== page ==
Responding to two mass shootings over the weekend, President Trump called Monday for “strong background checks” for gun purchases. We agree.
On Saturday, a 21-year-old gunman opened fire in an El Paso, Texas, retail area, killing least 22 and leaving two dozen injured. Hours later, a 24-year-old man killed nine people in Dayton, Ohio. Both shooters used assault-style rifles.
The motive in the Dayton attack is unclear, but the gunman in the El Paso shooting left an online racist screed aimed at immigrants prior to his terror attack.
With his own immigration rhetoric blamed by his political opponents for creating an atmosphere for violence, Trump tried to change the discussion Monday. He blamed the media for contributing “greatly to the anger and rage that has built up over many years” and announced renewed backing of background checks.
Background checks were part of a multipronged Trump response to the mass shooting at Marjorie Stoneman Douglas High School in Parkland, Florida. The 2018 initiative also included raising to 21 the age for assault-style rifle sales and a ban on bump stocks. Most of that initiative fell by the wayside, the victim of Congressional inaction, although the Trump administration eventually banned bump stocks through Bureau of Alcohol, Tobacco, Firearms and Explosives rules.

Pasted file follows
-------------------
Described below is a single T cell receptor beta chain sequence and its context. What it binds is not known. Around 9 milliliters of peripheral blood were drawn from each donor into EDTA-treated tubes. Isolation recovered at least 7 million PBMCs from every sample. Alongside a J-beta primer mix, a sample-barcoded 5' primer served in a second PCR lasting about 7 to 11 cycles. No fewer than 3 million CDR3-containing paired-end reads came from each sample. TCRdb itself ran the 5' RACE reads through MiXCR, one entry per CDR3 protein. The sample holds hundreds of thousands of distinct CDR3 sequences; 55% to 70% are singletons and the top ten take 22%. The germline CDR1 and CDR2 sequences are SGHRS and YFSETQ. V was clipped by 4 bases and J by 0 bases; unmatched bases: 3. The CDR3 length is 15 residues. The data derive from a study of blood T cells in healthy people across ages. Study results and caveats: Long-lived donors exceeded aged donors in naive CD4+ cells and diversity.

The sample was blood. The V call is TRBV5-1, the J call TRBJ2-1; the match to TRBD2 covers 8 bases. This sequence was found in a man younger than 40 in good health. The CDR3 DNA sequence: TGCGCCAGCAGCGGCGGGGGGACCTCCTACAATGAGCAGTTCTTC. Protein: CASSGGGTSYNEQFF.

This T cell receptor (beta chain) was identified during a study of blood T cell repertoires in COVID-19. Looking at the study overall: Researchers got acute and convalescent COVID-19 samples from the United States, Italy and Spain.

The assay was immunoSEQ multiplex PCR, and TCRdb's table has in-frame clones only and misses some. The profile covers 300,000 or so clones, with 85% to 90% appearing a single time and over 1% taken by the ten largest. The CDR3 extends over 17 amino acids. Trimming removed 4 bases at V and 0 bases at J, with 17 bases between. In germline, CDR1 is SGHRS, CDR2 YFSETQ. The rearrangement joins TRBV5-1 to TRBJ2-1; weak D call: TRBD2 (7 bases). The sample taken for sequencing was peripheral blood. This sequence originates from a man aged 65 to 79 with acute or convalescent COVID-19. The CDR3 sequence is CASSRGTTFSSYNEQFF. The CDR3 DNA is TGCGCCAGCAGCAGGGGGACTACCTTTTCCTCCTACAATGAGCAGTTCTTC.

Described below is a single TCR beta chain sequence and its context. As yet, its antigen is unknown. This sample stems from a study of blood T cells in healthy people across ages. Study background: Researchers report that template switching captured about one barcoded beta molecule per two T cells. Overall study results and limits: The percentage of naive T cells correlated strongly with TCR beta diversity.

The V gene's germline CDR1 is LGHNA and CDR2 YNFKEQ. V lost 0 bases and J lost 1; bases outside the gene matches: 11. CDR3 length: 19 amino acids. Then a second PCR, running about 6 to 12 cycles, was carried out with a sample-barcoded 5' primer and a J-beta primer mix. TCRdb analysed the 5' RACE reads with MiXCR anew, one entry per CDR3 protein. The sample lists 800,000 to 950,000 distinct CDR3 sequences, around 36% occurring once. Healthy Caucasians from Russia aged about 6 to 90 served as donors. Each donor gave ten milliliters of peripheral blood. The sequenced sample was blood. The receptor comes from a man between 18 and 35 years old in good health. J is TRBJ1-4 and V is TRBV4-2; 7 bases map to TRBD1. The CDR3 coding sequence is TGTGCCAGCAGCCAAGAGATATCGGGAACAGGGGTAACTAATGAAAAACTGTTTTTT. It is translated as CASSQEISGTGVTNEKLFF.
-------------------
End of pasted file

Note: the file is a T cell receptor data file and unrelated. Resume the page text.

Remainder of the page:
We supported background checks and raising the age for assault-style rifle purchases in 2018, and do so still. Neither would unduly infringe on anyone’s Second Amendment rights. The Texas gunman wouldn’t have been able to buy his weapon legally if the purchase age were 21. We haven’t seen anything to show that either shooter would have failed to pass a background check, but the idea still has merit.
Both crimes were horrifying. In combination, they are the sort of repugnant nightmares that should drive a nation to action, except we’ve seen it so many times before with so little impact.
How many savage days must our nation endure before we will take commonsense steps to save lives?